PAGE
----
The aim of this study was to compare the supply of grass and the intake of three herds (test variants) over the 2012 and 2013 grazing seasons. The first herd received no supplement (control group G), whilst the other two benefited respectively from a barley (B) and whey (W) supplement. The quantity of grass offered was evaluated each week along the same marked lines with a rising plate pasture meter. The quantities of forage available to the three herds were roughly comparable in 2012 and very similar in 2013. The intake estimates, also made by measuring the height of the grass cover (entrance – exit differences), highlighted a marginally significant difference (P = 0.052) between the herds in 2012. The animals receiving a barley supplement consumed 7.7 kg DM/day (seasonal average), relative to 9.3 and 8.5 kg DM/day for the G and W groups, respectively. This substitution effect was not observed as clearly in 2013 (P = 0.149). The alkane technique (use of an indigestible marker) was also utilised over a four-day experimental period in June 2013. Although of the same order of magnitude as those obtained with the pasture meter, the values cannot be compared directly owing to differences in the methodology and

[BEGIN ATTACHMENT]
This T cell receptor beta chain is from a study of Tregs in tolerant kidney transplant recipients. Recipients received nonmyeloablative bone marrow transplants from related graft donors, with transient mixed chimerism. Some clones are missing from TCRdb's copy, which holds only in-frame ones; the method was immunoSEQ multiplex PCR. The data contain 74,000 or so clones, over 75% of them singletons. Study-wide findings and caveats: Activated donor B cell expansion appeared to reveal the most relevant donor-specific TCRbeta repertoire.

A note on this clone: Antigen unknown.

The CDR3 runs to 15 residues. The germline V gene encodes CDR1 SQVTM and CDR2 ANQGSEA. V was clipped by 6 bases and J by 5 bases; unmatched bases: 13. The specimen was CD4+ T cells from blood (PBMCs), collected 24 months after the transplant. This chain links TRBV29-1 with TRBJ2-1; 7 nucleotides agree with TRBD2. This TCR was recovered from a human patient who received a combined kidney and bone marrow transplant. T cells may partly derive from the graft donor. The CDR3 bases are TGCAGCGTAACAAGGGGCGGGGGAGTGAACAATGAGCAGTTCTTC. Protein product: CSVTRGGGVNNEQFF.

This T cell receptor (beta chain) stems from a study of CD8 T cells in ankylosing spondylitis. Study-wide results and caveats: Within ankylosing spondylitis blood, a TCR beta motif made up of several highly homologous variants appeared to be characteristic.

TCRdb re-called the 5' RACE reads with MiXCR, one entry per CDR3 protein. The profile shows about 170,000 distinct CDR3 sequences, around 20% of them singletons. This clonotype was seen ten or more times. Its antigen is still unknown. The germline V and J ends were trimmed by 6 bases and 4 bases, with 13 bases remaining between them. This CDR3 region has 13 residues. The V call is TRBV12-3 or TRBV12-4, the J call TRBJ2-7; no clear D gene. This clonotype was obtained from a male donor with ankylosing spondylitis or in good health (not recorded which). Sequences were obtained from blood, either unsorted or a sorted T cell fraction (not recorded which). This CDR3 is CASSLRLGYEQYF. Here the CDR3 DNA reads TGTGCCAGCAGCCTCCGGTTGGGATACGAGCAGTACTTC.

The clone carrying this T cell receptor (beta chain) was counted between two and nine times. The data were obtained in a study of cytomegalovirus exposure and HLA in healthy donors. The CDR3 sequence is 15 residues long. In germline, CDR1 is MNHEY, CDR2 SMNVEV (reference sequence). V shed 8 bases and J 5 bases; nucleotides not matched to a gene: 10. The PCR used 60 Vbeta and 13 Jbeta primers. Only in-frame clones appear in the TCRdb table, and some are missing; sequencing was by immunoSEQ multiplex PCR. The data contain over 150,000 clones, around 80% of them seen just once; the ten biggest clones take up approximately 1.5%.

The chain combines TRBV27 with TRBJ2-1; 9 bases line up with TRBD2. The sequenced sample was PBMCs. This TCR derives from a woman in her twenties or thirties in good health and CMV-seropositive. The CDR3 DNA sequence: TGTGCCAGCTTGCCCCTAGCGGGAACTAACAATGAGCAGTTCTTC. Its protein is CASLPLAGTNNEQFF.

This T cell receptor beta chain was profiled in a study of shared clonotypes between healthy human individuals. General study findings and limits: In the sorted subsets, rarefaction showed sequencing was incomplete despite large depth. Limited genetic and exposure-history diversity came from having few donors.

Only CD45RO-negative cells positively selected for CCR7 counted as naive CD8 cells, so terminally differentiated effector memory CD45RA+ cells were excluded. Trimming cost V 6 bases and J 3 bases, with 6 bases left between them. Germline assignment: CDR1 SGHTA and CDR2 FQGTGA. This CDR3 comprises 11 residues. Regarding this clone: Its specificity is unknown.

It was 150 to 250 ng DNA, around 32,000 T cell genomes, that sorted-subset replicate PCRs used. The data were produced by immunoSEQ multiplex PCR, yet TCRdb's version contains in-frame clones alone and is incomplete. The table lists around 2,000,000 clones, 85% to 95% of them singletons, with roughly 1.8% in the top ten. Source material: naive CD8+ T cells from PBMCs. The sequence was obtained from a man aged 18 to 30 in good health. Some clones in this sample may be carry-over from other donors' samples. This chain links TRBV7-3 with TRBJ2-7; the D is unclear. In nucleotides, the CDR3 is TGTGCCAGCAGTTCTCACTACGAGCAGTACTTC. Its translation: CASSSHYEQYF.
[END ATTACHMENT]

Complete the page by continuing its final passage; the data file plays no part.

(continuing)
Pontiggia A., Münger A., Ammer S., Philipona C., Bruckmaier R. M., Keil N.M., Dohme-Meier F.
Even in temperate climate zones, an increase in the ambient temperature and solar radiation can cause heat stress in grazing dairy cows. Agroscope studied the physiological changes in cows caused by increasing heat load.
Lazzari G., Münger A., Heimo D., Seifert S., Camarinha-Silva A., Borda-Molina D., Zähner M., Schrade S., Kreuzer M., Dohme-Meier F.
In dairy cows, herbage-based diets often lead to increased nitrogen excretion. Tanniferous sainfoin and extract of acacia can reduce nitrogen excretion from urine and thus ammonia volatilization from slurry.
Excessive nitrogen inputs from the air lead to over-fertilisation of sensitive ecosystems. Continuous feeding optimisation can make an important contribution to reducing ammonia losses and thus nitrogen inputs.